You are looking at 1 - 3 of 3 items

  • Author or Editor: Gordon Crawford x
Clear All Modify Search
This content is available to you

Edited by Gordon Crawford and Abdul-Gafaru Abdulai

You do not have access to this content

Edited by Gordon Crawford and Abdul-Gafaru Abdulai

Exploring and updating the controversial debates about the relationship between democracy and development, this Research Handbook provides clarification on the complex and nuanced interlinkages between political regime type and socio-economic development. Distinguished scholars examine a broad range of issues from multidisciplinary perspectives across Africa, Asia, Europe, Latin America and the Middle East.
You do not have access to this content

Abdul-Gafaru Abdulai and Gordon Crawford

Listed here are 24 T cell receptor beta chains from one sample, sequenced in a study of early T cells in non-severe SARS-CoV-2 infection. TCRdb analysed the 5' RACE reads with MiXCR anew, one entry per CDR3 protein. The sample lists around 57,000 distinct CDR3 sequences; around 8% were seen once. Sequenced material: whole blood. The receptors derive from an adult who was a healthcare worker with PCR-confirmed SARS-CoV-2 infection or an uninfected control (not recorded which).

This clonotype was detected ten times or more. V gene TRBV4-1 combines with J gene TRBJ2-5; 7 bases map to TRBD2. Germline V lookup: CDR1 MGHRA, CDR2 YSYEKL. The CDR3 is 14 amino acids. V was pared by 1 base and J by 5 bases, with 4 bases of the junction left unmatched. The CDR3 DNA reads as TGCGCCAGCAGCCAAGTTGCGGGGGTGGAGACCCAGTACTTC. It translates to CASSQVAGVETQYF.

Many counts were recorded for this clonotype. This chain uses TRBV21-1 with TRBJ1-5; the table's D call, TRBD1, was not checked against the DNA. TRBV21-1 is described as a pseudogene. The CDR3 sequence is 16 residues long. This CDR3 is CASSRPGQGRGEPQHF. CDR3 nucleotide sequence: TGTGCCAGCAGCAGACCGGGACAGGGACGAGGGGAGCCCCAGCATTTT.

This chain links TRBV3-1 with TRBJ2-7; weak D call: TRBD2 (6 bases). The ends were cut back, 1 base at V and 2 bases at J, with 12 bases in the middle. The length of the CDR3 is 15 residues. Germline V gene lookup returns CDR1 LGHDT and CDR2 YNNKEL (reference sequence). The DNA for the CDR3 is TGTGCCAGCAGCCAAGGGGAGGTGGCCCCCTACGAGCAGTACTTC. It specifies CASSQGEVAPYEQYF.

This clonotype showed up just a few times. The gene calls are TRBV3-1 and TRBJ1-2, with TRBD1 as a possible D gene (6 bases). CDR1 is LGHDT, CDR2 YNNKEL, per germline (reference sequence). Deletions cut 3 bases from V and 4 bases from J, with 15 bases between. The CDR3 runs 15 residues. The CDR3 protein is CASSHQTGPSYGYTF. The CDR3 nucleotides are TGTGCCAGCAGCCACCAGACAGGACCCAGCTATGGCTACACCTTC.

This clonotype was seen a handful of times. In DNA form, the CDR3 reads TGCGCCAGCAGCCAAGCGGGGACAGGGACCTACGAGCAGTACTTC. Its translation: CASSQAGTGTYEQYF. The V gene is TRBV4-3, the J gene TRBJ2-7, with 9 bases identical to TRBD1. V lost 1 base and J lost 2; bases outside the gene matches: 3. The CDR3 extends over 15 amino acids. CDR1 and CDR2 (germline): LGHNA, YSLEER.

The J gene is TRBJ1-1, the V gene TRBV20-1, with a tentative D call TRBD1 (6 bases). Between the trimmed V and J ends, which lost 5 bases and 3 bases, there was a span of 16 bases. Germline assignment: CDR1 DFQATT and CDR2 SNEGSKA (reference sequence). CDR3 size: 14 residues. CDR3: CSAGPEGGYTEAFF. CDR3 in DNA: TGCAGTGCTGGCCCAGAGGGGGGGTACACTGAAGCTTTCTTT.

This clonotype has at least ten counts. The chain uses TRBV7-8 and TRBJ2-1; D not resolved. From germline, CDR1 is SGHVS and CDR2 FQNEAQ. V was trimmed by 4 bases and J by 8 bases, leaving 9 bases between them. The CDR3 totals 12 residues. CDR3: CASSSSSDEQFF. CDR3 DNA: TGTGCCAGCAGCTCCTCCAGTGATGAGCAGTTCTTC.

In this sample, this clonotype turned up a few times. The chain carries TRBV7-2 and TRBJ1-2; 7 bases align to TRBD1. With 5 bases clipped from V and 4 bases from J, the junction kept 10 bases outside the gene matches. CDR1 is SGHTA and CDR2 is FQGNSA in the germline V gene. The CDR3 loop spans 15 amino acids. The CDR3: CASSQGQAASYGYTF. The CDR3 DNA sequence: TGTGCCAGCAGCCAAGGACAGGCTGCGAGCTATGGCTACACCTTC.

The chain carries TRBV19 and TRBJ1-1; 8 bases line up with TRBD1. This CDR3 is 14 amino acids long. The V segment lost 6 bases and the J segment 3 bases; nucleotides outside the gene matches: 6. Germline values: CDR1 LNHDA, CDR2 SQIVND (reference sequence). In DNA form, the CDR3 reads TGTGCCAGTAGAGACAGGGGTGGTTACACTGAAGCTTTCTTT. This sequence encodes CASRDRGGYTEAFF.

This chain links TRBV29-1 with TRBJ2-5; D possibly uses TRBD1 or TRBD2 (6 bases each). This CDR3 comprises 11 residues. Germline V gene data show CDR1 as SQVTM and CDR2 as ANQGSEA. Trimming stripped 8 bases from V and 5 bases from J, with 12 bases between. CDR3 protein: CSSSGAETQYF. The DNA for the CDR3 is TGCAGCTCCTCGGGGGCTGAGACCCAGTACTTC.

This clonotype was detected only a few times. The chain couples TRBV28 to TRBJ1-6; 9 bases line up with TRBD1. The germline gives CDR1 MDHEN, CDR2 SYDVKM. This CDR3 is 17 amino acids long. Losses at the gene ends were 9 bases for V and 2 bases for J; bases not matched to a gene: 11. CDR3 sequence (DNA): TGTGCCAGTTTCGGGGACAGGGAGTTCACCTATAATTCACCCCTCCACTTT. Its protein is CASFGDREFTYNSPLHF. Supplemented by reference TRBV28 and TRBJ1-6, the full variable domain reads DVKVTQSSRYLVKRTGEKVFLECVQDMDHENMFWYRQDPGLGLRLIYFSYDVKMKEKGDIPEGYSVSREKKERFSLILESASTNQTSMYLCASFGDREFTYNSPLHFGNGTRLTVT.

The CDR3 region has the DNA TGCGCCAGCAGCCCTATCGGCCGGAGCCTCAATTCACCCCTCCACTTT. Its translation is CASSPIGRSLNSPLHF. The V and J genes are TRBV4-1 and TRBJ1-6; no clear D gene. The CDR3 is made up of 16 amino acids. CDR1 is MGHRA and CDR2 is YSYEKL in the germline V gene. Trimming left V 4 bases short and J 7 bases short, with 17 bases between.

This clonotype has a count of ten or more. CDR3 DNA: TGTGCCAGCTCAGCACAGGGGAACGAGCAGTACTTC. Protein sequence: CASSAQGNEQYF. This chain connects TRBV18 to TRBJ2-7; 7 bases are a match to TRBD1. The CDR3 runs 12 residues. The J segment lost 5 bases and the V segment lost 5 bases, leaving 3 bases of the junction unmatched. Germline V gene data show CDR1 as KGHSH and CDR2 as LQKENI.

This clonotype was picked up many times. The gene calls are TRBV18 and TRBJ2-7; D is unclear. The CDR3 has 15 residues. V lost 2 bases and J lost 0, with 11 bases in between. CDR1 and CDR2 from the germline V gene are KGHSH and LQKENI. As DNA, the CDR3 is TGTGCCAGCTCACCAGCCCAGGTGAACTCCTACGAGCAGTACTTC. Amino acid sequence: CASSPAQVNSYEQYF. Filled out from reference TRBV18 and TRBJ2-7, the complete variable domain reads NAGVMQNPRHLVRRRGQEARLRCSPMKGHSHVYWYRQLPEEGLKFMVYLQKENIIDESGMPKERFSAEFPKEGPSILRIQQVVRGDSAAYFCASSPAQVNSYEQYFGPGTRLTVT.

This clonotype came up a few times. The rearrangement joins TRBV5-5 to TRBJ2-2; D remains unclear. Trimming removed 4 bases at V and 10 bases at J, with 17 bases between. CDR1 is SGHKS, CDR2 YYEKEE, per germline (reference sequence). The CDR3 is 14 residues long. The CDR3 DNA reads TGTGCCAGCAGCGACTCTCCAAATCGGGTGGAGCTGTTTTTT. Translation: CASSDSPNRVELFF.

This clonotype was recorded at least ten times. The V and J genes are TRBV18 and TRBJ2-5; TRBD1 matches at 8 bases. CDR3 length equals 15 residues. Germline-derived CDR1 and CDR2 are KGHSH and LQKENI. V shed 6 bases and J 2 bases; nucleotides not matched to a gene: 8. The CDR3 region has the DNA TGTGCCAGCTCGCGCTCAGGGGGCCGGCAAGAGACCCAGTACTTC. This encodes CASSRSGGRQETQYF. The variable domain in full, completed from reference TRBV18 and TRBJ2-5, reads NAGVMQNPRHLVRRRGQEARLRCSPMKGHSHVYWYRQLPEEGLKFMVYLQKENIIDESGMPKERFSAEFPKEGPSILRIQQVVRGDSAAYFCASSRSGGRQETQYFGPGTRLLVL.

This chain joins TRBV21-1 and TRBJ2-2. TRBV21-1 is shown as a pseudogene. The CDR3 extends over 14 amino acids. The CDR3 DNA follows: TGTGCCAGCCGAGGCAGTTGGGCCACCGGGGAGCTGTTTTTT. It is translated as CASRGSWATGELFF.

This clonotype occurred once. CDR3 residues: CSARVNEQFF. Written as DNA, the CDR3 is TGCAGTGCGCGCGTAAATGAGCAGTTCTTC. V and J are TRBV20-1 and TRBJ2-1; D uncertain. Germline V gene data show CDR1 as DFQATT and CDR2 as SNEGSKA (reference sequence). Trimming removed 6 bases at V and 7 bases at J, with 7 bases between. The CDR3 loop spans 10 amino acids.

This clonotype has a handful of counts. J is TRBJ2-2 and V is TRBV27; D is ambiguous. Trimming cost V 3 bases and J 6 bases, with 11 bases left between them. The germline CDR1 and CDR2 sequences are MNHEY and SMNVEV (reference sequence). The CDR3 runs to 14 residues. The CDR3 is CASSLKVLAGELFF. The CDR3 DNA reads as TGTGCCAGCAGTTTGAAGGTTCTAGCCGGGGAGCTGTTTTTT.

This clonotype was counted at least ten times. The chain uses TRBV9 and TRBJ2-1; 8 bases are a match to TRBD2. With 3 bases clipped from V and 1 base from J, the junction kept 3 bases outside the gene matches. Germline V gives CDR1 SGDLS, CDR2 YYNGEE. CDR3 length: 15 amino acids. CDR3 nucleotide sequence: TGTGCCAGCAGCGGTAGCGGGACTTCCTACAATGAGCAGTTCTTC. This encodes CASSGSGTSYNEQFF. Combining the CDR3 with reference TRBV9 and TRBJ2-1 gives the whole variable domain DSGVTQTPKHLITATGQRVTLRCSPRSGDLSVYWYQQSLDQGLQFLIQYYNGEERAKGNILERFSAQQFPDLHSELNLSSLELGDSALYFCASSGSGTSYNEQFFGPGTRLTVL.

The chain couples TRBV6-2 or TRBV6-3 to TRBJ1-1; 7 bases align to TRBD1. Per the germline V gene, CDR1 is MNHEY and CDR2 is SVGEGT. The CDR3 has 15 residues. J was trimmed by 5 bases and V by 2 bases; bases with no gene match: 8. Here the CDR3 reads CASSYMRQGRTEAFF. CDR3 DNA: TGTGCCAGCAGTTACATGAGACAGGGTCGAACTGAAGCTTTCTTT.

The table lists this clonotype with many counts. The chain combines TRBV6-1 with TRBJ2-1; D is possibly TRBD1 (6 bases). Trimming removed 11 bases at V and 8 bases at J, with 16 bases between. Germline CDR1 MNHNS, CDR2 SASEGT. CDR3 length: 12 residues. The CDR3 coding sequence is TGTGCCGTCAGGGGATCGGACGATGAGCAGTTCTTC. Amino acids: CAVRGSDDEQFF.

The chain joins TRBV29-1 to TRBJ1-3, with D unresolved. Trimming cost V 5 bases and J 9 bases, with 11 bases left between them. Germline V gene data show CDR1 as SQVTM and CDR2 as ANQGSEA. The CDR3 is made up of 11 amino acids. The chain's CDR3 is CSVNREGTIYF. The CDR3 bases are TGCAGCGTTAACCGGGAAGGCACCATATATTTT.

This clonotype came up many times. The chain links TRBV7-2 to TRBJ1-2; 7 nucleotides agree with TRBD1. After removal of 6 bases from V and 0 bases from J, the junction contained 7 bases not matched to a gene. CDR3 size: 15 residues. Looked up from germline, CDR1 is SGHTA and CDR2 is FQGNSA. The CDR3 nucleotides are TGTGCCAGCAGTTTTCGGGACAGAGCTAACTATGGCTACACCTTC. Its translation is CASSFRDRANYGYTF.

Ghana is widely celebrated as one of the most stable democracies in Africa, after successfully making the transition from (quasi-) military rule to democratic government in 1992 and subsequent democratic consolidation. While Ghana has not suffered the civil wars experienced in many countries in West Africa, the first 35 years of independence saw a series of conflicts between and within political and military elites that led to political instability, with military rule interspersed with brief periods of civilian rule. This chapter provides the background to the transition in 1992 by examining the political struggles and conflict that occurred during decolonisation and in the post-independence period from 1957 onwards. It then analyses the factors, internal and external, that influenced the democratic transition and explores the resultant changes and continuities along political, economic, social and cultural lines. It concludes by looking at the lessons learned from the Ghana experience, as well as the lingering threats to democratic consolidation and political stability from past legacies.